The crab, artlessly piled in a big bowl, was messy and delightful. The shells were thin enough that they could almost be cracked with your hands alone. Our fingers grew slippery with butter and gritty with spices, and we enjoyed eating the unexpected slices of mushroom (cooking them with crab being a truly labor-intensive and elaborate method of improving the hell out of button mushrooms). The cod was snowy and sweet under its crisp crust, and the oysters were moist and saline under theirs -- somebody back in the kitchen knows how to fry. The pale, tails-on shrimp piled on the salad greens were slightly soggy, but a dip in Italian dressing improved them a bit. Only I seemed to enjoy the mildly garlicked, thin toasted buns. And none of us needed to order any peach cobbler, the only dessert on the menu, after we'd eaten all the fish, all the oysters, all the potatoes, and almost all the crab. (One three-legged section remained, probably out of politeness. I took it home.) It was a fine meal. There was a timeless quality about it, like the décor, like the sign.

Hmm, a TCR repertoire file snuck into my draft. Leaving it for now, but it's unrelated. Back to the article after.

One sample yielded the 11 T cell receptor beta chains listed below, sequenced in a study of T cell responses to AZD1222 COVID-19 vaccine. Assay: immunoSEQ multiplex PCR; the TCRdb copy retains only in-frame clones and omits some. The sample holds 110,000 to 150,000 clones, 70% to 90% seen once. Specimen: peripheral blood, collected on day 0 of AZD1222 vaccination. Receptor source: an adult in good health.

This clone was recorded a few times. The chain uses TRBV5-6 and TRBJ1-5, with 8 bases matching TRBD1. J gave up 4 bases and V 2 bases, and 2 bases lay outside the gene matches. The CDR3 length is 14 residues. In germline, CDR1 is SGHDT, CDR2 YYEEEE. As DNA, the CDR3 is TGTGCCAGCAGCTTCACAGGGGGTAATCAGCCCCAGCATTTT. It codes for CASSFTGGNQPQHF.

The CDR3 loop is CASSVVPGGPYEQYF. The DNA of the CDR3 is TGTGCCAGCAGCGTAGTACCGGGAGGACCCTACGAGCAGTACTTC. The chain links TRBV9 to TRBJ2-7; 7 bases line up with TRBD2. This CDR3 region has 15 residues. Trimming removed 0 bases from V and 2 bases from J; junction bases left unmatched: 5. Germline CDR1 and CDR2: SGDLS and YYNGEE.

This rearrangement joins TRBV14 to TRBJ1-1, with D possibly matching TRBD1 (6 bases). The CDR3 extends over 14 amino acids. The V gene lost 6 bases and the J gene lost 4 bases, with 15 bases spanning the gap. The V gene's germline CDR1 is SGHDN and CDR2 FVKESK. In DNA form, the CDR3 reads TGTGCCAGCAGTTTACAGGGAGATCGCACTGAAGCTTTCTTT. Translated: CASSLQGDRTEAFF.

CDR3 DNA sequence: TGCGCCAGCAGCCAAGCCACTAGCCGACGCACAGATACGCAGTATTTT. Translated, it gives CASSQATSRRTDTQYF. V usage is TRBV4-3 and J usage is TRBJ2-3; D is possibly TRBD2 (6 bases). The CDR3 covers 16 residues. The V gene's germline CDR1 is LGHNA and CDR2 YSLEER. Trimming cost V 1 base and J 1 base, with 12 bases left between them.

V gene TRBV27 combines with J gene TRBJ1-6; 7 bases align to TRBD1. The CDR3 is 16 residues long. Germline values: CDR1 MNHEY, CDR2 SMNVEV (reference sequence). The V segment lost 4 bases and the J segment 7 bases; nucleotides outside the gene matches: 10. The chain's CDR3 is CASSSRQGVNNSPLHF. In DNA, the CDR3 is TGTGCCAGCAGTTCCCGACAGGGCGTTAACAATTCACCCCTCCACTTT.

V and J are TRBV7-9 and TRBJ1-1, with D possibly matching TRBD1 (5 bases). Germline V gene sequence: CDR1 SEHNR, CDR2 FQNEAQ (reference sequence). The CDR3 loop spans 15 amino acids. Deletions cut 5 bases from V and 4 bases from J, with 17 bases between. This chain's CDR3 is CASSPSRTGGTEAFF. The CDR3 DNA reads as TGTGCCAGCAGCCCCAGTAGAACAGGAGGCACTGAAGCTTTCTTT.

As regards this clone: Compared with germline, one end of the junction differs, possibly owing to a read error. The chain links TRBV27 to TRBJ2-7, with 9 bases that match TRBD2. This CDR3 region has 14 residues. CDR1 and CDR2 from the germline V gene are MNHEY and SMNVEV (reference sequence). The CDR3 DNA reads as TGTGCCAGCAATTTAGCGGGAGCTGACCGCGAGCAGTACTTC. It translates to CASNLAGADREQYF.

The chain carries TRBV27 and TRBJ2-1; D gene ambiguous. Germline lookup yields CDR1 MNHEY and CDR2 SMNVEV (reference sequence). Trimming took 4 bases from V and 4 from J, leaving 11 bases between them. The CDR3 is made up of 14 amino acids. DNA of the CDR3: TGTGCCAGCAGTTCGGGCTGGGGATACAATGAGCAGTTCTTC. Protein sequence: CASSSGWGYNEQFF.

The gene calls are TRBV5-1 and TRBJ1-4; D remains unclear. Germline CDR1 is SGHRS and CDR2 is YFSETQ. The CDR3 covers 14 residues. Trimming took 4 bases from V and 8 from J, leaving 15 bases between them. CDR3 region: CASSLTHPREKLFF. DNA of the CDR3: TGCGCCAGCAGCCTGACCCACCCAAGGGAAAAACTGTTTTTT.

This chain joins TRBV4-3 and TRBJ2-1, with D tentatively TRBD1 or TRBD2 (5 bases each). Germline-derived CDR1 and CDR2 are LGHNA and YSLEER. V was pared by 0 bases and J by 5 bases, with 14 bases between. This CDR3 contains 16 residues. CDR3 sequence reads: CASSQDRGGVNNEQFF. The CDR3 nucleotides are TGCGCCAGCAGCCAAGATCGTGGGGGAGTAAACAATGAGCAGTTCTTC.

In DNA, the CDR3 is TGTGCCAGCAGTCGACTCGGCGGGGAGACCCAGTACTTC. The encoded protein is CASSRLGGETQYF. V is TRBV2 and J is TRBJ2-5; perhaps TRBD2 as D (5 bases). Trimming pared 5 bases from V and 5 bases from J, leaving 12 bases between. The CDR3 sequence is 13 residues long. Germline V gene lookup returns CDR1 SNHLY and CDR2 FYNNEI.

A day later and I was ready to take myself out to lunch to another timeless and eccentric seafood shack of sorts, Swan Oyster Depot; it had been too long since I'd sat at its shabby counter, and I was reading Frank Norris' McTeague, set mostly on Polk Street only a couple of blocks away. But a timely tip sent me farther afield, to the Old Clam House on Bayshore, which I realized, as I sat waiting for my clambake special, was much more appropriate. McTeague, who enjoys a Sunday dinner of "thick gray soup; heavy, underdone meat, very hot, on a cold plate; two kinds of vegetables; and a sort of suet pudding, full of strong butter and sugar" at a "coffee-joint" on Polk in the very first paragraph of the novel, set in the late 1890s, couldn't have eaten at Swan's, which opened in 1912 ("The same year as the Titanic," a counterman once told me cheerfully), whereas he could have taken his new wife, Trina, over to the Old Clam House with ease: It's been open since 1861.